Container escape attacks rose 700% between 2020 and 2021. Simultaneously, the time to detect a misconfigured container using scanning tools like Masscan fell to an average of just five hours, with 50% occurring in less than an hour.
While crypto-mining appears to be the goal of most container escape attacks – with resource hijacking occurring in 90% of reported incidents – new, deeper objectives have begun to appear as well. In all likelihood, most attackers use crypto-mining as a way to ensure some measure profitability from each attack while attempting to gain a firmer foothold and escalate privileges to escape from the container to the host machine.
Nevertheless, regardless of the purpose of the attack, the writing on the wall is clear. In today’s increasingly containerized development environments – encompassing approximately 50% of all new applications – you cannot set up a container today and expect to secure it tomorrow.
With both container adoption and misconfigurations on the rise, the legion of misconfiguration possibilities seems to be pushing against the lightweight speed and utility of containers for continuous deployment. About 94% of respondent users reported a serious security incident involving container environments in the last 12 months and 69% of those incidents involved misconfigurations.
Meeting the Challenges of Container Security with Spyderbat
By design, container environments are ephemeral, coming and going with greater frequency than virtual machines. While this collapsibility serves the speed of continuous deployment, the payoff comes in diminished visibility and monitoring. For cloud engineers overseeing the secure configuration of these structures and the pace of deployment, container management is increasingly becoming a dilemma of balancing configuration security concerns and keeping the pipeline moving.
Taking a step back from the approach of trying to anticipate all possible vulnerabilities, Spyderbat offers cloud architects an alternative container management strategy that both eases the meticulous fine-tuning configuration process and improves overall container security effectiveness. As seasoned experts in DevOps management know, today’s decentralized cloud environments have made committing to catching everything in advance an outdated luxury of simpler times.
Spyderbat’s paradigm-breaking alternative approach shifts security focus from anticipation to enabling teams to detect and neutralize real, successful exploits as they happen. Your complex multi-cloud configurations don’t have to be perfect – which they likely can’t be even under the best of circumstances – if attackers attempting container escapes can be stopped in the process before they ever breach the actual machine host.
To make this enhanced security response possible, Spyderbat connects the totality of your workload's process and network activities, creating runtime visibility into the entirety of your containerized environment in real-time. All processes, system calls, network connections, and user sessions appear in a visualized trace of activities based on their causal relationships - called the Spyderbat Behavioral Web. With a contextualized view of activity within and across containers and their host systems – Spyderbat distinguishes real exploit behavior from other anomalies that otherwise trigger false positive alerts.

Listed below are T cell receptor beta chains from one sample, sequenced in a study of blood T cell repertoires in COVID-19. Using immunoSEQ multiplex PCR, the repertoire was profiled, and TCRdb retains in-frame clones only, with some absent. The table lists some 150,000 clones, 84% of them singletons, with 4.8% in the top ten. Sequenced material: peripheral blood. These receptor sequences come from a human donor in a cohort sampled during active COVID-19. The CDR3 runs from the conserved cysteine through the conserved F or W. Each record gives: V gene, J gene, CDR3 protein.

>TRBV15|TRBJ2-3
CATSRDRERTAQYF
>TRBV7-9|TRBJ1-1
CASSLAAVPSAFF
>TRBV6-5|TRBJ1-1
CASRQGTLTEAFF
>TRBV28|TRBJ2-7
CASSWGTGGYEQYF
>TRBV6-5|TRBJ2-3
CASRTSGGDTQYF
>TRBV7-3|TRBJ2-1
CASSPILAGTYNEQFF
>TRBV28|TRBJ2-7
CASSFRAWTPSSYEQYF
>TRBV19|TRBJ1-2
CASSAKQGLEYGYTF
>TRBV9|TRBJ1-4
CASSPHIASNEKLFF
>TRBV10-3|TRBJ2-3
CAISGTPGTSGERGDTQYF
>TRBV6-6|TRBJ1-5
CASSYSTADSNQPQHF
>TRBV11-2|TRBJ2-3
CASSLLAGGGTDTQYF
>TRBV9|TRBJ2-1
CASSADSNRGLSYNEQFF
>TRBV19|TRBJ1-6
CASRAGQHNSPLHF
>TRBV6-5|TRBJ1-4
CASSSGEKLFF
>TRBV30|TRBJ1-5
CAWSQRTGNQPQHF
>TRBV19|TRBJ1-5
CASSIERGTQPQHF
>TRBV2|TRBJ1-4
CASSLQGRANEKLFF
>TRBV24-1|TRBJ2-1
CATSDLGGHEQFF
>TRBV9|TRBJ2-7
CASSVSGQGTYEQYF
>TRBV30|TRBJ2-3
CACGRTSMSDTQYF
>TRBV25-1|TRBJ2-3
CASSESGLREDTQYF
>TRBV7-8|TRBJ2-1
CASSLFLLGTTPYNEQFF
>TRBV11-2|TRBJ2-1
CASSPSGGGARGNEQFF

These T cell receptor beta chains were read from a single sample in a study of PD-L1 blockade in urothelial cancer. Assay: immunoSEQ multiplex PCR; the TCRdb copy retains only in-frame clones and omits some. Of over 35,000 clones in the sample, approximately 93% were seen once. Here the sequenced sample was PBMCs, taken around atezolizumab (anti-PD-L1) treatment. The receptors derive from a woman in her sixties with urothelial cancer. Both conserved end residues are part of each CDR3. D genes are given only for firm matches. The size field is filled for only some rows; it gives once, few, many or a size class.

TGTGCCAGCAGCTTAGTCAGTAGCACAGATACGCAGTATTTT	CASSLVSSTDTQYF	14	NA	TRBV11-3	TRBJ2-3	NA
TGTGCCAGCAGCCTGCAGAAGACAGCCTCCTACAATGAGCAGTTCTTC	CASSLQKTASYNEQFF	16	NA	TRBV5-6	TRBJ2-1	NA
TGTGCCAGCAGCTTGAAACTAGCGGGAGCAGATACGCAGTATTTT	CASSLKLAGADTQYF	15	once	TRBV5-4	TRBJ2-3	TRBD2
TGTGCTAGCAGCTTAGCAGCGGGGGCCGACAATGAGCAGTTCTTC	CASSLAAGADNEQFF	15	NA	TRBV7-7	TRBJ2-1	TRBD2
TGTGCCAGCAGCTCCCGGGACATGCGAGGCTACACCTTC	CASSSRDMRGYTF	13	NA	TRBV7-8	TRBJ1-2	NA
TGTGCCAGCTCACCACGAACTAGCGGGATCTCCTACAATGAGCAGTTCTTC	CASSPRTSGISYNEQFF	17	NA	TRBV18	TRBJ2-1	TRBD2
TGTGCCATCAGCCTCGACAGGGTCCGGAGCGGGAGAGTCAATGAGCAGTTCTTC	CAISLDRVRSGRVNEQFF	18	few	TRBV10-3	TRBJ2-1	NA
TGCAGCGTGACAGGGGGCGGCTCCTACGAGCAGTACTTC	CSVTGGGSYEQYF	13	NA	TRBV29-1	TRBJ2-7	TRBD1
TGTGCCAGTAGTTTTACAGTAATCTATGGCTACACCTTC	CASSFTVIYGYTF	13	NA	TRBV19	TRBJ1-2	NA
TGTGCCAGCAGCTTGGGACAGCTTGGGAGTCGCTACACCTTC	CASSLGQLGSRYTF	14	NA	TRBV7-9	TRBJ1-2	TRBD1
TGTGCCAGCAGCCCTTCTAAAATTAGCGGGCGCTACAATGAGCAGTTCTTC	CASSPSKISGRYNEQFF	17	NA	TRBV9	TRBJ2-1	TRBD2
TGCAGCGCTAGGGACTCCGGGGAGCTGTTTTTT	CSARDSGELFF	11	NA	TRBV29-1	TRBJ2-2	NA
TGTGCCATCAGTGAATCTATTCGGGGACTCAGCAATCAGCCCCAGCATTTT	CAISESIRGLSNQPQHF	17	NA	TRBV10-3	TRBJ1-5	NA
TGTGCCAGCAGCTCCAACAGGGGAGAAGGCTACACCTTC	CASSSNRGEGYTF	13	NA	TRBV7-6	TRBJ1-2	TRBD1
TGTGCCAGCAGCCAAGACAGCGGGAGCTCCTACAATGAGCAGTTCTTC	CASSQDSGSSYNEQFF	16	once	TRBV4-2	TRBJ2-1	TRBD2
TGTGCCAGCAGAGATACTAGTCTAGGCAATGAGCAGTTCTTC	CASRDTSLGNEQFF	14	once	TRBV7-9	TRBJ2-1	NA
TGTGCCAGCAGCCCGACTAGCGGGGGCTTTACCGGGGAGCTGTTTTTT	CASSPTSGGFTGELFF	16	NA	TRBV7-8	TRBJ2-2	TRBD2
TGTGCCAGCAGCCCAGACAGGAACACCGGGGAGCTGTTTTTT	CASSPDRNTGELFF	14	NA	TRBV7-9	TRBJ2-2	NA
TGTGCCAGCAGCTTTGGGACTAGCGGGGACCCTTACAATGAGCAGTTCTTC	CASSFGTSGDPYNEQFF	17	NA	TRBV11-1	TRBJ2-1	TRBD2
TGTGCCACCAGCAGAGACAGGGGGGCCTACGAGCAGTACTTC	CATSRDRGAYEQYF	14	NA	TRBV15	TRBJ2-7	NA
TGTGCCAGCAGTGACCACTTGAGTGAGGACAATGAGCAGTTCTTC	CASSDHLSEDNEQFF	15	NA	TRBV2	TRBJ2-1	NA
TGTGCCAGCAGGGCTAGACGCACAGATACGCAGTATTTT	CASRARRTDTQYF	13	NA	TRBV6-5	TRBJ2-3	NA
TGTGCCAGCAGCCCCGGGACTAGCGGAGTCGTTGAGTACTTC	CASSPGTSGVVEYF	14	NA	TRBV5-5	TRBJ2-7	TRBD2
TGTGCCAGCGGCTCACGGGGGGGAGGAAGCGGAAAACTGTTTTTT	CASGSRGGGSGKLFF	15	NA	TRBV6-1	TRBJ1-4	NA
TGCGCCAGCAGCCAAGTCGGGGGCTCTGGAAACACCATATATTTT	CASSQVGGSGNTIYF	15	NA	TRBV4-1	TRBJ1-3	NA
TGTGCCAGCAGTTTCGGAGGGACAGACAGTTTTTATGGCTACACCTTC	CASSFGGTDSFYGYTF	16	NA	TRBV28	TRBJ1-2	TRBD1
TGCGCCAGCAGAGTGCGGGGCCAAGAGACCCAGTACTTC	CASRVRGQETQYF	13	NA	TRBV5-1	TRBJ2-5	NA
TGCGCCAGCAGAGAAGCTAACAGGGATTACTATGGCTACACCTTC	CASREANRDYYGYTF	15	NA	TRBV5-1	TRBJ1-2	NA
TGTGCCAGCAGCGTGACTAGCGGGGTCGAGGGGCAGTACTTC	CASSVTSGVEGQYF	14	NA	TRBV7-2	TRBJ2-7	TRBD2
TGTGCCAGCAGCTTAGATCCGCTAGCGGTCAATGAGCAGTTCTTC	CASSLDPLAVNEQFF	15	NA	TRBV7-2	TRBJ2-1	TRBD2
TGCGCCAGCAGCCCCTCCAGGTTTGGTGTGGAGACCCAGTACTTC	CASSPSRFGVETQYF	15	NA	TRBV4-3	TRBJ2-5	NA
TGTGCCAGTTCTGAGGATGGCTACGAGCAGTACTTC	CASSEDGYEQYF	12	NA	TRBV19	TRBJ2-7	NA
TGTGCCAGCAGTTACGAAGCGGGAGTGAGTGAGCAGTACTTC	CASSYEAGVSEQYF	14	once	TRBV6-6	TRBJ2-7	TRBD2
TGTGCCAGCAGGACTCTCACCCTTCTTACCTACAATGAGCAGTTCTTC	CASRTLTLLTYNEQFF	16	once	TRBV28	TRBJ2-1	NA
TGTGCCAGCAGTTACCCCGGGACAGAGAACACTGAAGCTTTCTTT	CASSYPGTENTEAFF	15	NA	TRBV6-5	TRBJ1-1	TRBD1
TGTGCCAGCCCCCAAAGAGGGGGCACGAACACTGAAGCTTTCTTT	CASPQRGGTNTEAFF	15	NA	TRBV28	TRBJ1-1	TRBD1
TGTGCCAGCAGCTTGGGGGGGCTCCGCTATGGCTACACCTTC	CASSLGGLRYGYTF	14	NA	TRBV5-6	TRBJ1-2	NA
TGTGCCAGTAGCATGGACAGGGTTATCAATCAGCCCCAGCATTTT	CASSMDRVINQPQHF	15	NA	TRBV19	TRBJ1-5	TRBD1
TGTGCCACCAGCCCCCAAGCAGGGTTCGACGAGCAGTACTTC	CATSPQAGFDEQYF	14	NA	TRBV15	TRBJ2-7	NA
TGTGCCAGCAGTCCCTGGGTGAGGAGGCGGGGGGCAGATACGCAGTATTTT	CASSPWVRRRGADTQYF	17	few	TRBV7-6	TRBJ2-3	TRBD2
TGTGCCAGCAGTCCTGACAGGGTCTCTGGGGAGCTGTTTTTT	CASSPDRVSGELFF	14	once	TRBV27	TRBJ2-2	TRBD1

In the above Spydertrace generated by Spyderbat, we see a container escape. The causal tree presents a process lineage graph, with each process responsible for creating the process below it.
The blue nodes reflect activity on the host.
The green nodes reflect activity in the container.
After gaining shell access on the container (green nodes), the attacker creates and mounts a temporary folder (the mkdir and mount processes), then manipulates the mount table to drop the user to a shell on the host itself (the sed, chmod, and sh processes).
This results in a new bash shell on the system itself (bash process above in blue). The attacker know has access to the underlying system, not just what is available within the container. Worst yet, the gray badges reflect the effective user rights. In this case, as seen above, the attacker has root access.
Confident Runtime Security with Spyderbat
With real-time visibility into what happens as it happens across your environment – and not behind triage and investigation cycles – everyone in your organization can hold down the peddle of rapid deployments without the anxiety of exposure to unanticipated vulnerabilities. Each red dot on the trace above represents a "flag". Spyderbat flags suspicious activities and continuously assesses the risk score of the Spydertrace with each new activity. Flags are generated when container workload behaviors deviate from known-good states and from known exploit activities. The risk score considers the severity and volume of the flags along with the scope of the Spydertrace. As the risk score rises, Spyderbat generates notifications to the appropriate team or even takes automated actions, such as recreating the container image from its last known-good state.
Experience runtime security firsthand, setup your personalized demonstration of Spyderbat today.